Mobley alleges he was kidnapped and shot by Yemen’s secret police in 2010 while he was living in Sana’a, the country’s capital, where he had moved with his family. FBI documents confirm that agents interviewed Mobley while he was being held in a Yemeni military hospital—even as other US officials were telling Mobley’s wife that the US government didn’t know his whereabouts. Mobley claims he was regularly interrogated and tortured while in Yemeni custody. After several weeks in detention, he attempted to escape from the military hospital, allegedly shooting and killing a guard in the process. According to his lawyer, he recently disappeared from the Yemeni prison where he has been held since the escape attempt. The Yemeni government says he remains in its custody, but his lawyer hasn’t had access to his client and fears he’s being tortured.
Naji Hamdan (Los Angeles, California)
Hamdan was arrested and detained in the United Arab Emirates in August 2008, six weeks after being interviewed by the FBI at the US Embassy there. He says his Emirati jailers beat him and alleges that the US government directed his interrogations and was aware of the abuse. The UAE detained Hamdan in secret for three months, then transferred him to its regular prisons. In September 2009, the UAE convicted Hamdan of support for terrorism-related activities, sentenced him to time served, and deported him. He maintains his innocence; the US government never charged him with any crime. In 2010, he sued the government under the Freedom of Information Act, seeking documents and information about his case. The case is ongoing.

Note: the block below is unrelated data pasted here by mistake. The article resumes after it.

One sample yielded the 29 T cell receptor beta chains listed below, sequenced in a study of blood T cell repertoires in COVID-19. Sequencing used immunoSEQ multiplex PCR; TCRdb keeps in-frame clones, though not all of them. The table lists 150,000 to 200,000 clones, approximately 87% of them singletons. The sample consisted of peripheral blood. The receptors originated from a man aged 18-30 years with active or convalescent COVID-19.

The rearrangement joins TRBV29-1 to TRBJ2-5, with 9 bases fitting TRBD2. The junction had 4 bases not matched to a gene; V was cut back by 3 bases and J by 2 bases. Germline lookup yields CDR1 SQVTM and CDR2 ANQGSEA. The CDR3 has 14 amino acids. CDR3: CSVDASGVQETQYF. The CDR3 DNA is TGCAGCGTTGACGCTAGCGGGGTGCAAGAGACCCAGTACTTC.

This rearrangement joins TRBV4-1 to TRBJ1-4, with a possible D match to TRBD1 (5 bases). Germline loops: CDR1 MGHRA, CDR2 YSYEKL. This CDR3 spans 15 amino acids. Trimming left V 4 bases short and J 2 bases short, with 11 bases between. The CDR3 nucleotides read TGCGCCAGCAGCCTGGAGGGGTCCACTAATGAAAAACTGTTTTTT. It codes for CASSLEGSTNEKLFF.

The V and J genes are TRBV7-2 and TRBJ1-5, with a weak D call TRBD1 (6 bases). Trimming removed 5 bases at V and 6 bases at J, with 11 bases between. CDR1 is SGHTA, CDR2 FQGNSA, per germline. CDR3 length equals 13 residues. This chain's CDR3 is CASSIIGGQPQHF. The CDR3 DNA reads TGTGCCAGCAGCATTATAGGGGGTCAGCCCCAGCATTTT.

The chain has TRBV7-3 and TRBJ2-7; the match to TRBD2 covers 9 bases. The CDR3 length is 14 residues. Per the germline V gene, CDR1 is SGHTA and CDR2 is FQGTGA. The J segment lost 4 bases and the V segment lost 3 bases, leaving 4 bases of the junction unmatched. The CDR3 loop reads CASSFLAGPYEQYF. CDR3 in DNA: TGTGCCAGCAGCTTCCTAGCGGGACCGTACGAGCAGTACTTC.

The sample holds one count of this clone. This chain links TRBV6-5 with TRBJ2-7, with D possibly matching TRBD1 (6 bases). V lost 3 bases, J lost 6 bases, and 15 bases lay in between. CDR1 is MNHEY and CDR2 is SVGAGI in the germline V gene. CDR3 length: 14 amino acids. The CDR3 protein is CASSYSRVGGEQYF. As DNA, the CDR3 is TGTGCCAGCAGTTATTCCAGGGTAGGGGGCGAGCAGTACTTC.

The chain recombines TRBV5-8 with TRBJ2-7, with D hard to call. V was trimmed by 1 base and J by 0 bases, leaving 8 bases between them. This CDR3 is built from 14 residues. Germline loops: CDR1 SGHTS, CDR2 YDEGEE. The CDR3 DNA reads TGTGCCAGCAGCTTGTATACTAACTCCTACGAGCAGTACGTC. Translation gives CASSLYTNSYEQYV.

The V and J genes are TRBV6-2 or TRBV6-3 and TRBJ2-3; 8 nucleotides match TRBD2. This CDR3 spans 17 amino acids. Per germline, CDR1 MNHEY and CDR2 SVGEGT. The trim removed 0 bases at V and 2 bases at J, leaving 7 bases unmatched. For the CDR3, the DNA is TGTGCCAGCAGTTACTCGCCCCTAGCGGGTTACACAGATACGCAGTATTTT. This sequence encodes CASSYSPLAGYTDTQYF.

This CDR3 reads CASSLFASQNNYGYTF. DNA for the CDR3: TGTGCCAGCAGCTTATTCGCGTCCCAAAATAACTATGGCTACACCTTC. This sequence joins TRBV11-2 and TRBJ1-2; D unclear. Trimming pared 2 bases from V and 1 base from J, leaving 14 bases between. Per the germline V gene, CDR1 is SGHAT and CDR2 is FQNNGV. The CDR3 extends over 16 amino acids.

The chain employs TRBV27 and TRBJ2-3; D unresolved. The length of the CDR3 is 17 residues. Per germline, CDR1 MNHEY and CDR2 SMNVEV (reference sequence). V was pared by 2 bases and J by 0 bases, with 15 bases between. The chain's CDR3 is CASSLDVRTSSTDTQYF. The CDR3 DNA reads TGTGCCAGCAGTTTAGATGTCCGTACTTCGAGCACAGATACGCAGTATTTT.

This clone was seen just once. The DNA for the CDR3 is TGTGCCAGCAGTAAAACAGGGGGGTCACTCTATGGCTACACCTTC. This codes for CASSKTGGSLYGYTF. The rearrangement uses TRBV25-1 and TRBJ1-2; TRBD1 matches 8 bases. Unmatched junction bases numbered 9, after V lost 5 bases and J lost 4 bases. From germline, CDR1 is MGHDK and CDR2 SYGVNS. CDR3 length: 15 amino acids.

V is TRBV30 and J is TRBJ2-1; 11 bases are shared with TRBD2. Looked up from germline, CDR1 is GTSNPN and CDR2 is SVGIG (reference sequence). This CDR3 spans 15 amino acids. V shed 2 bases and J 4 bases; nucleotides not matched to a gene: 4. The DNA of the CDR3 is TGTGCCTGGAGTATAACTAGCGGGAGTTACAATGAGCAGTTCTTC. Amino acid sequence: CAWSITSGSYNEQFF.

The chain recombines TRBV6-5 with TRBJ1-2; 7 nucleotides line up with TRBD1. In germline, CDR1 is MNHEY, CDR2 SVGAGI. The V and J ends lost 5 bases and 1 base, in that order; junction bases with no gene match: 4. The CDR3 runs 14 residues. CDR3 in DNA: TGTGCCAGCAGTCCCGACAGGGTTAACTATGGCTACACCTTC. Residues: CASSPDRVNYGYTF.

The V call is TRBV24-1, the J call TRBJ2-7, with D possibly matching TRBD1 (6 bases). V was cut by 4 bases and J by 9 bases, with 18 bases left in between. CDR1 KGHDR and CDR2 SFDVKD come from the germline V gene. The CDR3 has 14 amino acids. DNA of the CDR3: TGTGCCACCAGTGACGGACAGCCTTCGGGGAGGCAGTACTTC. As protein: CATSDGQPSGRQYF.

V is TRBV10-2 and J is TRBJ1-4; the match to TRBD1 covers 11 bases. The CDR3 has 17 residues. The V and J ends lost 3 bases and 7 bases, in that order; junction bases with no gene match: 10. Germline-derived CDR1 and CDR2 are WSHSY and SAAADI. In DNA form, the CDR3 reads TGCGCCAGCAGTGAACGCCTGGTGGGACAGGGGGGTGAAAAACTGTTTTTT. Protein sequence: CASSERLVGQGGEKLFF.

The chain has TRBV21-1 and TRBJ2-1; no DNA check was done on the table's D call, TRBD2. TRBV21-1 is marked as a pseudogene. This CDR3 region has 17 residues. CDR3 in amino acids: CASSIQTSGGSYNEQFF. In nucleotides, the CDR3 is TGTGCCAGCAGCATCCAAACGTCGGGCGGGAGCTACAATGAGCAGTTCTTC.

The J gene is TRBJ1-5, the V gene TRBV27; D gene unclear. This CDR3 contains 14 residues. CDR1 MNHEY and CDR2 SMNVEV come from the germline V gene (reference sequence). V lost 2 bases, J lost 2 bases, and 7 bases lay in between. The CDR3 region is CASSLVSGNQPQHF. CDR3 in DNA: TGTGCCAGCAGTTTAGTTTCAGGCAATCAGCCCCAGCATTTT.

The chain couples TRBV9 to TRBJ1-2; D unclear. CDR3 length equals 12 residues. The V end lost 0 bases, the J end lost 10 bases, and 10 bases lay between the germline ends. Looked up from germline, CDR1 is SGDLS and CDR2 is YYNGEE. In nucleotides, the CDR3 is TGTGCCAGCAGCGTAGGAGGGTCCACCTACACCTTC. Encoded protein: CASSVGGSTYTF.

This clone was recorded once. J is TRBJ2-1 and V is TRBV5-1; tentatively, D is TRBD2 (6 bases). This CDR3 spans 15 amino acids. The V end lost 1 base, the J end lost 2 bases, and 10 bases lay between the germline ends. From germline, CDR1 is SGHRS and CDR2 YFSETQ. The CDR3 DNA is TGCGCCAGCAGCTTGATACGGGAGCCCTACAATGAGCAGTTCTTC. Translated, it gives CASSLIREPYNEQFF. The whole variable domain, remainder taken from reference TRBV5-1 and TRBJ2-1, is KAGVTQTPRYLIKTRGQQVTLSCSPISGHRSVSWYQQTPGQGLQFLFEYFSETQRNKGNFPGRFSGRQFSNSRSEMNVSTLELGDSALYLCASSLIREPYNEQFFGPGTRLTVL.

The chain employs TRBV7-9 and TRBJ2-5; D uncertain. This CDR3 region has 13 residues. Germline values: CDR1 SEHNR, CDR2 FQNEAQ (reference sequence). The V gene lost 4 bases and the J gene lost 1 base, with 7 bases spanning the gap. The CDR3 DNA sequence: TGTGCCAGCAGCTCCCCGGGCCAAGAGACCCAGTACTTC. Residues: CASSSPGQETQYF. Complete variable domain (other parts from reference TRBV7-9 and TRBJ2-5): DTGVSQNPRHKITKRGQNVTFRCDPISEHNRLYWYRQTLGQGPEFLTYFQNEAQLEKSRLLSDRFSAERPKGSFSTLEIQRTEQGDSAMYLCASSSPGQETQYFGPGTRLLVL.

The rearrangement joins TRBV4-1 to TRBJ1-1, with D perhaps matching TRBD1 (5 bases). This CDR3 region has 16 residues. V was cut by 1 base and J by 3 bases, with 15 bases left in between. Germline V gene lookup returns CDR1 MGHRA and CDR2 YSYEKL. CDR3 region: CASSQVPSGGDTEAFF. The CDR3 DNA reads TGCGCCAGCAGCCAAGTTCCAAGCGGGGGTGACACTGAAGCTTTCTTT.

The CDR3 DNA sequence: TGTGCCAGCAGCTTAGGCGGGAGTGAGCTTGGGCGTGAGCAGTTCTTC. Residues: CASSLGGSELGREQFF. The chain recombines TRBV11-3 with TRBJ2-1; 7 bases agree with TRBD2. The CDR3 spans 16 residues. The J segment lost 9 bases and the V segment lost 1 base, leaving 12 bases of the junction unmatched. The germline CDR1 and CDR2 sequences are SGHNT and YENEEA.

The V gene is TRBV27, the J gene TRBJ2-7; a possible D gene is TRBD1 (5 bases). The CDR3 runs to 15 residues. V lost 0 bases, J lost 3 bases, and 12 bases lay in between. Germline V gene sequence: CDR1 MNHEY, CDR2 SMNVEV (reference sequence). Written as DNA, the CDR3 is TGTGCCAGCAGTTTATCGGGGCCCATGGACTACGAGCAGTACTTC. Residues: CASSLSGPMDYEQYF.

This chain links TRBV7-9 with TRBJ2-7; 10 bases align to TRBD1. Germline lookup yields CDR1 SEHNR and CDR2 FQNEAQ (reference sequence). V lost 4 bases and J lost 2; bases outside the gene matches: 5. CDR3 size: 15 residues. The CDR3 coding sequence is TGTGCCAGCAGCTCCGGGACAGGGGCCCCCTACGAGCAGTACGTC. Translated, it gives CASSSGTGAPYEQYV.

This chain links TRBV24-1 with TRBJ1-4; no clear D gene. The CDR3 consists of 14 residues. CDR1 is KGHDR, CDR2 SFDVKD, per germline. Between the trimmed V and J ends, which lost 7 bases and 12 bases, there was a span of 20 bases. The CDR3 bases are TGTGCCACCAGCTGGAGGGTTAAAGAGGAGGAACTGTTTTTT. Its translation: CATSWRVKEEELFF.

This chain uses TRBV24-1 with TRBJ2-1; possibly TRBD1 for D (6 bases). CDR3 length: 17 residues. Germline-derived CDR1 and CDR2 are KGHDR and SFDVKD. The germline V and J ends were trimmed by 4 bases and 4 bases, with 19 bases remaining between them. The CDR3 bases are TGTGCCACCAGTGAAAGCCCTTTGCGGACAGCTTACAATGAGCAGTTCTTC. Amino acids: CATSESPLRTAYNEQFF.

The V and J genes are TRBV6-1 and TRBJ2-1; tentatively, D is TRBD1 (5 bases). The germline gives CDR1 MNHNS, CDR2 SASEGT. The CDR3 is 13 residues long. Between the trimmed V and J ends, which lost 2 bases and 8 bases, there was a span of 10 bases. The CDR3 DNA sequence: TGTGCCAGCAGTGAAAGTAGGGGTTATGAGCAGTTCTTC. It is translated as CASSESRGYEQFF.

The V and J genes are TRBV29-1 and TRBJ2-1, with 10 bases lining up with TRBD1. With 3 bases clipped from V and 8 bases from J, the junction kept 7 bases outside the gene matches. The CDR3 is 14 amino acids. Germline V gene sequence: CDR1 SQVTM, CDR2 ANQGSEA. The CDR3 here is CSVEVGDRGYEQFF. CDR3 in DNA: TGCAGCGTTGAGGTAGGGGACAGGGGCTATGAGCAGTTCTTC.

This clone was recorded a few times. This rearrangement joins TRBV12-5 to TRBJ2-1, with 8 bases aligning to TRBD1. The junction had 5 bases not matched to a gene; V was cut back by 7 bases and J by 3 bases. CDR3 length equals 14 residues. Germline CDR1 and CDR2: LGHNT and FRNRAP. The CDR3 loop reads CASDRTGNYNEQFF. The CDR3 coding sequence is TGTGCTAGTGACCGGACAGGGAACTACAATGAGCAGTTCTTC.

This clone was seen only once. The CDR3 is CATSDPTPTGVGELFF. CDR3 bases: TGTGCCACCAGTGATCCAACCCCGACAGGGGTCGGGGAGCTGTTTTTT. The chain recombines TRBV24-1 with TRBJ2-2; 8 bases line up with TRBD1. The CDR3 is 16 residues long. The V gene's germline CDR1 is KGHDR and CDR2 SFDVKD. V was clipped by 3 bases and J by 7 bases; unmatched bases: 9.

Yusuf Wehelie (Fairfax, Virginia)
Yusuf and his brother Yahya were stopped by Egyptian authorities at the airport in Cairo on their way back from Yemen in 2010 and told they couldn’t return home until they spoke to the FBI. After the brothers met with the FBI at their hotel, Yusuf was told he could fly home. But he says that when he returned to the airport, Egyptian authorities arrested, interrogated, and beat him, asking him the same type of questions the FBI had asked the day before. Wehelie says his Egyptian captors “stated over and over that they worked for the United States government, and that they were questioning me at the request of the United States government.” He was released after several days and flew home; his brother was allowed to return several months later.
Yonas Fikre (Portland, Oregon)
Fikre was arrested in the United Arab Emirates in 2011 a few months after refusing to become an FBI informant. He was held for three months before being released without charges. He now lives in Sweden, where he is seeking political asylum. After he took his story to the press, the US government charged him in asbsentia with conspiring to evade reporting requirements for large money transfers; those charges have since been dropped.
Gulet Mohamed (Alexandria, Virginia)
After traveling to Yemen and Somalia, Mohamed alleges he was arrested at Kuwait’s International Airport in December 2010 and held at a secret Kuwaiti-run prison. After being held incommunicado for over a week, he was released to a deportation facility, where he called the New York Times to tell the paper his story. He was allowed to return to the US in late January 2011 and never charged with any crime. That April, he filed suit against the US government alleging his constitutional rights had been violated. The case is ongoing.